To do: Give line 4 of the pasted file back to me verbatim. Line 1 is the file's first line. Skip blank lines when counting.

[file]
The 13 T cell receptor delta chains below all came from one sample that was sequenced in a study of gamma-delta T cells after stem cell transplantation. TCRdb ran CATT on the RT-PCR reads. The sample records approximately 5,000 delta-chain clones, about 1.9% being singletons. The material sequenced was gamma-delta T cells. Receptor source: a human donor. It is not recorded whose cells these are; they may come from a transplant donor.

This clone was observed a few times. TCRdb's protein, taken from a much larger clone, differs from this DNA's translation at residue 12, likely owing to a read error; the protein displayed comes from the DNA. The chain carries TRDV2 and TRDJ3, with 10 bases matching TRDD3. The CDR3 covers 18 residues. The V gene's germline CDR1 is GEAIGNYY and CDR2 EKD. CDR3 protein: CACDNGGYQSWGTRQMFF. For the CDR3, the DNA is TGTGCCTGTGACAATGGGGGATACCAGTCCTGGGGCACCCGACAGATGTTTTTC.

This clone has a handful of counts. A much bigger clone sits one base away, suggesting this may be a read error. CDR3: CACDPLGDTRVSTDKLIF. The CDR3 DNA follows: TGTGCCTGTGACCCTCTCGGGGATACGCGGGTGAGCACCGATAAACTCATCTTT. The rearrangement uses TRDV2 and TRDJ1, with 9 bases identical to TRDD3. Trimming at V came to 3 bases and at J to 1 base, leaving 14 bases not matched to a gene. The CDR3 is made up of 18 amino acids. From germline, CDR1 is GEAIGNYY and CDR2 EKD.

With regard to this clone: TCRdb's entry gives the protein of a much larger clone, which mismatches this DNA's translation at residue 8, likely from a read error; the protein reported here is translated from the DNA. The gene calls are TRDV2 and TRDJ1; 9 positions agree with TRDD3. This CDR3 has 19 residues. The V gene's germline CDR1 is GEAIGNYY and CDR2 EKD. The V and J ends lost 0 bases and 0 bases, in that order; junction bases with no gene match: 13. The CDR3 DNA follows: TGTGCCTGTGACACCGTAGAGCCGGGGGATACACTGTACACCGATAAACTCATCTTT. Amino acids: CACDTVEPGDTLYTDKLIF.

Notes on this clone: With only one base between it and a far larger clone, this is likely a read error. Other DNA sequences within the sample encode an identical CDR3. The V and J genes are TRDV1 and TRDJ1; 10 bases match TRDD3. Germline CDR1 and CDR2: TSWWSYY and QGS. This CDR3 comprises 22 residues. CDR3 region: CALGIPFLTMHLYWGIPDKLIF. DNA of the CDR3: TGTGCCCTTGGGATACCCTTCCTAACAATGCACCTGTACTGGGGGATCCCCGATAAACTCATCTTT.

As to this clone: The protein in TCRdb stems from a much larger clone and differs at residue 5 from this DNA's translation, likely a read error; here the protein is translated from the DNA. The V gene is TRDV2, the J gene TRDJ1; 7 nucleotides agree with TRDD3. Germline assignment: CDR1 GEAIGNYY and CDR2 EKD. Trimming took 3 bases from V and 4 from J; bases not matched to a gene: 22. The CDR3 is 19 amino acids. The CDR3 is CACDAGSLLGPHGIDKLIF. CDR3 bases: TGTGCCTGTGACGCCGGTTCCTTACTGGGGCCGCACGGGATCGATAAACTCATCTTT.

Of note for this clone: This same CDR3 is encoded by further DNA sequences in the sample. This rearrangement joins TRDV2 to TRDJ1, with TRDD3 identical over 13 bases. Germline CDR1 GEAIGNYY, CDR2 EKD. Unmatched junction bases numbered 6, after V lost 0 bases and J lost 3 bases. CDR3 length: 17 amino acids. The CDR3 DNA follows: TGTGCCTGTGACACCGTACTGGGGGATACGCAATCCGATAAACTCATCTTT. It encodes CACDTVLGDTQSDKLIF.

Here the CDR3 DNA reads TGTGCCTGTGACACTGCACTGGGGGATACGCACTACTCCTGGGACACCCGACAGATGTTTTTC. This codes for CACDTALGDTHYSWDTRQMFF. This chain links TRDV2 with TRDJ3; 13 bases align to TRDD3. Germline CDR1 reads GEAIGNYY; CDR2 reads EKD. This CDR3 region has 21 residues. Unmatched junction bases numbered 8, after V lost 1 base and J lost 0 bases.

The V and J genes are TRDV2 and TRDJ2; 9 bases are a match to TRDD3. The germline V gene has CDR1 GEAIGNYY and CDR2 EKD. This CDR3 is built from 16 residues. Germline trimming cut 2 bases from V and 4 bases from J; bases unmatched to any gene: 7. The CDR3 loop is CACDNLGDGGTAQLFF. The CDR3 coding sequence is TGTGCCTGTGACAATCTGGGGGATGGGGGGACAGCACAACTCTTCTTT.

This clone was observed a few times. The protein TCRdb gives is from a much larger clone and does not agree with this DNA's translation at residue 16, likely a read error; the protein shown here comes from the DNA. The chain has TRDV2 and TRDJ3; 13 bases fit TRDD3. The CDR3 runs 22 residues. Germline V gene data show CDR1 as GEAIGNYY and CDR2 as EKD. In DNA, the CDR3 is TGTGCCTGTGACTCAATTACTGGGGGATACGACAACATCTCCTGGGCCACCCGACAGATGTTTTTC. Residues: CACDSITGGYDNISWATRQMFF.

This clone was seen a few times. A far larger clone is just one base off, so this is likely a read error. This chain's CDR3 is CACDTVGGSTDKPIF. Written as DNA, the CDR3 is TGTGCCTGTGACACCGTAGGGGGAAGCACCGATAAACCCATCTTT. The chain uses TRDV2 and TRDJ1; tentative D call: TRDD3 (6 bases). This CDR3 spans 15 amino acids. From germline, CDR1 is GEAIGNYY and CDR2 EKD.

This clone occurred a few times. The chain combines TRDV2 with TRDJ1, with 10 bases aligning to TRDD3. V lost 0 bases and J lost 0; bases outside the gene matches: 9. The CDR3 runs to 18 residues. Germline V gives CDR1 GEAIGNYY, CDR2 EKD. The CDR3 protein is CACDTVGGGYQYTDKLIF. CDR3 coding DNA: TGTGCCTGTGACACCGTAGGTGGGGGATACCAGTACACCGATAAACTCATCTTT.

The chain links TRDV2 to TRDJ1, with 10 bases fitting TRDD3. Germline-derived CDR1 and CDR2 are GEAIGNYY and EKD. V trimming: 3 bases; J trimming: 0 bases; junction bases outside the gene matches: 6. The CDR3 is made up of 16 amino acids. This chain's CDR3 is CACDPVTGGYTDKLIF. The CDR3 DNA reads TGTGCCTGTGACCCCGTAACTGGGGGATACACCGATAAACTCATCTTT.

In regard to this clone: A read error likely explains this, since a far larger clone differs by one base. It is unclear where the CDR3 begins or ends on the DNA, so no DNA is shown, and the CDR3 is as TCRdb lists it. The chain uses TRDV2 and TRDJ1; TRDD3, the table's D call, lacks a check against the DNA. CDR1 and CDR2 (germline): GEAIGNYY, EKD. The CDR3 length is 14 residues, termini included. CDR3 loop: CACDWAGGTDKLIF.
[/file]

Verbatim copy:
With regard to this clone: TCRdb's entry gives the protein of a much larger clone, which mismatches this DNA's translation at residue 8, likely from a read error; the protein reported here is translated from the DNA. The gene calls are TRDV2 and TRDJ1; 9 positions agree with TRDD3. This CDR3 has 19 residues. The V gene's germline CDR1 is GEAIGNYY and CDR2 EKD. The V and J ends lost 0 bases and 0 bases, in that order; junction bases with no gene match: 13. The CDR3 DNA follows: TGTGCCTGTGACACCGTAGAGCCGGGGGATACACTGTACACCGATAAACTCATCTTT. Amino acids: CACDTVEPGDTLYTDKLIF.